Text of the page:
In 1937, Keitel received a promotion to general. In the following year, after the Blomberg-Fritsch Affair, the Ministry of War (Reichskriegsministerium) was replaced by the Supreme Command of the Armed Forces (Oberkommando der Wehrmacht or OKW), and Keitel was appointed as its chief. This effectively made Keitel Germany's war minister, and accordingly he was appointed to the Cabinet. Soon after his appointment at OKW, he convinced Hitler to appoint his close friend, Walter von Brauchitsch, Commander-in-Chief of the Army.
For a brief period in October 1938, Keitel was Military Governor of the Sudetenland. In February 1939 Keitel again became Chief of OKW, a post he held until the end of the war.
During World War II, Keitel was one of the primary planners of the Wehrmacht campaigns and operations on the Western and the Eastern fronts. He advised Hitler against invading France and opposed Operation Barbarossa. Both times he backed down in the face of Hitler and tendered his resignation, which Hitler refused to accept.
In 1940, after the French campaign, he was promoted to field marshal along with several other generals. Unusual for a non-field commander, Keitel was awarded the Knight's Cross for arranging the armistice with France. Keitel realized the Germans would be unable to win the Battle of Britain, as the British had the backing of the almost unlimited resources of the United States.
He had advised Hitler not to attack the Soviet Union in 1941 as he was convinced that "Operation Barbarossa" would be a failure. The overwhelming success of Barbarossa in its initial phase did a great deal to undermine Keitel's authority in the face of Hitler. However, he was the author of the infamous Barbarossa decree, which condemned captured prisoners and ensured a high level of brutality by German soldiers against Russian civilians.
In 1942, he confronted Hitler in defense of Field Marshal Wilhelm List, whose Army Group A was stalled in the Battle of the Caucasus. Hitler spurned Keitel's pleading and fired List. Keitel's defense of List was his last act of defiance to Hitler; he never again challenged Hitler's orders. For example, during a strategy briefing late in the war, Luftwaffe intelligence discovered vast numbers of Soviet fighter aircraft ready to be deployed to the front. Reichsmarschall Hermann Göring, commander-in-chief of the Luftwaffe, told Hitler that they were simply dummies; the Red Air Force could not possibly have that many aircraft. Keitel then slammed his fist onto the table, and, although he knew the exact opposite was true, said "Mein Führer, the Reichsmarschall is correct."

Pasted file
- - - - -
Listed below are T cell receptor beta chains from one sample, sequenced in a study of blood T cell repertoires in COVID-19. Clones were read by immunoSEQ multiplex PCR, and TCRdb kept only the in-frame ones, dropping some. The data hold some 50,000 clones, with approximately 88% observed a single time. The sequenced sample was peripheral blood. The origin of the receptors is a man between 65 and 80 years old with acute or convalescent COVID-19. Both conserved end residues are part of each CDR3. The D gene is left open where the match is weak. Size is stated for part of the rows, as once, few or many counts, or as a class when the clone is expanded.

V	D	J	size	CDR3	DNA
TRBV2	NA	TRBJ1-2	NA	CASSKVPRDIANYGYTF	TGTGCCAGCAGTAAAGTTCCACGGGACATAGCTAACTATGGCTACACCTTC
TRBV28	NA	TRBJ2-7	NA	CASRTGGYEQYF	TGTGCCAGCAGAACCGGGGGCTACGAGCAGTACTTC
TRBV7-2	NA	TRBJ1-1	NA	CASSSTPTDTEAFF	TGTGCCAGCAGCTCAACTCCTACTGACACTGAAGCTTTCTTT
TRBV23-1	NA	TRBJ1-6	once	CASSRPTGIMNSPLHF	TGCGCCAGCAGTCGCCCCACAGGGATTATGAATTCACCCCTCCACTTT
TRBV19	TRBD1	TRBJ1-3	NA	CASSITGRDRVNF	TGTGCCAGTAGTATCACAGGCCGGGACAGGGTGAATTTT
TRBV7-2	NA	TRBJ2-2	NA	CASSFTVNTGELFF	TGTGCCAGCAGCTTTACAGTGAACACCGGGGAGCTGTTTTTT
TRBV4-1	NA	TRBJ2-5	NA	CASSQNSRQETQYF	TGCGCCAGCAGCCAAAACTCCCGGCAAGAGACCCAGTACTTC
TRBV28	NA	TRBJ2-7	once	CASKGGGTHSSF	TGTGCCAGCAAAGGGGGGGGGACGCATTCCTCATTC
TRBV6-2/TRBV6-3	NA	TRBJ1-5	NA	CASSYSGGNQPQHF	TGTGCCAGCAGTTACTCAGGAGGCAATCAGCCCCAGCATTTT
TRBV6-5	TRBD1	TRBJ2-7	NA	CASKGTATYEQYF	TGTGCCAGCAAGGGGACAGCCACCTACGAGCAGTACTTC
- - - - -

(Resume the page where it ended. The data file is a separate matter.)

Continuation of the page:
Keitel unquestionably allowed Heinrich Himmler a free hand with his racial controls and ensuing terror in occupied Eastern European territories. He also signed numerous orders of dubious legality under the laws of war. The most infamous were the Commissar Order (which stipulated that Soviet political commissars were to be shot on sight) and the Night and Fog Decree (which called for the forced disappearance of resistance fighters and other political prisoners in Germany's occupied territories). Another was the order that French pilots of the Normandie-Niemen squadron be executed rather than be made prisoners of war.
According to Albert Speer memoirs, nearly all of the Field Marshals and Generals viewed him with scorn and disdain for succumbing to Hitler's influence and transforming himself from a "honorable, solidly respectable general" into a powerless yes-man with all the wrong instincts, whose only job was to allow Hitler to take control of the Army. General Ludwig Beck complained that he was incapable of giving Hitler the reality of the situations and was an extremely poor tactician whose decisions were motivated more by ensuring his own survival rather than the troops; Marshal Paul Ludwig Ewald von Kleist labeled him as nothing more than a "stupid follower of Hitler" and most commanders went out of his way to ignore his orders. Although Von Kleist did admit that had Hitler chose a more competent commander (such as himself), he would have only two weeks. His sycophancy was well known in the army, and he acquired the nickname 'Lakeitel', a pun on his name (in German, the word 'Lakai' means 'lackey'). Keitel accepted Hitler's directive for Operation Citadel in 1943, despite strong opposition from several field officers who argued that neither the troops nor the new tanks on which Hitler staked his hopes for victory were ready.
Keitel played an important role in foiling the 20 July plot in 1944. Keitel then sat on the Army "Court of honour" that handed over many officers who were involved, including Field Marshal Erwin von Witzleben, to Roland Freisler's notorious People's Court.
In April and May 1945, during the Battle of Berlin, Keitel called for counterattacks to drive back the Soviet forces and relieve Berlin. However, there were insufficient German forces to carry out such attacks.
After Hitler's suicide on 30 April, Keitel stayed on as a member of the short-lived Flensburg government under Grand Admiral Karl Dönitz. Upon arriving in Flensburg, Albert Speer found Keitel to be grovelling to Dönitz in the same way he had grovelled to Hitler.
On 8 May 1945, Dönitz authorised Keitel to sign an unconditional surrender in Berlin. Although Germany had surrendered to the Allies a day earlier, Stalin had insisted on a second surrender ceremony in Berlin.